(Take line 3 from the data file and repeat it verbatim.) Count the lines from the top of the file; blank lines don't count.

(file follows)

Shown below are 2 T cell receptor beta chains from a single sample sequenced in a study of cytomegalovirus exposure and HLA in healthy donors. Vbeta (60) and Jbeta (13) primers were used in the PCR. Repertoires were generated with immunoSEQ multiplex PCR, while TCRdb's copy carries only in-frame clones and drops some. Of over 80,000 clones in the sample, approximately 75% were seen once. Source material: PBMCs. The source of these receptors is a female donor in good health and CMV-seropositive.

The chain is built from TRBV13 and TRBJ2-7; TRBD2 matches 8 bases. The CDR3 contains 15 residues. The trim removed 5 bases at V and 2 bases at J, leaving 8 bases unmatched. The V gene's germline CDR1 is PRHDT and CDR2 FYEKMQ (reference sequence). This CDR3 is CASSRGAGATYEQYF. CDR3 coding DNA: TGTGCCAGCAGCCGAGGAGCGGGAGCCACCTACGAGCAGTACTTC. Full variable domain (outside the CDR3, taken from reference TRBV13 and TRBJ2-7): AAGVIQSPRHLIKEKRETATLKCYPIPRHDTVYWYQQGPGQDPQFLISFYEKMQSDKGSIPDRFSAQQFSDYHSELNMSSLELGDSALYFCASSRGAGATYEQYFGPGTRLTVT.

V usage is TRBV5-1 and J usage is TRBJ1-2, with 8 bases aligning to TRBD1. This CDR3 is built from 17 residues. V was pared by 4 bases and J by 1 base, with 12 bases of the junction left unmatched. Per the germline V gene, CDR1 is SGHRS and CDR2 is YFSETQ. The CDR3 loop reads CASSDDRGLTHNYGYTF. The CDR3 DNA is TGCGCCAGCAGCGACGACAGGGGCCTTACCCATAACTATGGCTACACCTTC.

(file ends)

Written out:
V usage is TRBV5-1 and J usage is TRBJ1-2, with 8 bases aligning to TRBD1. This CDR3 is built from 17 residues. V was pared by 4 bases and J by 1 base, with 12 bases of the junction left unmatched. Per the germline V gene, CDR1 is SGHRS and CDR2 is YFSETQ. The CDR3 loop reads CASSDDRGLTHNYGYTF. The CDR3 DNA is TGCGCCAGCAGCGACGACAGGGGCCTTACCCATAACTATGGCTACACCTTC.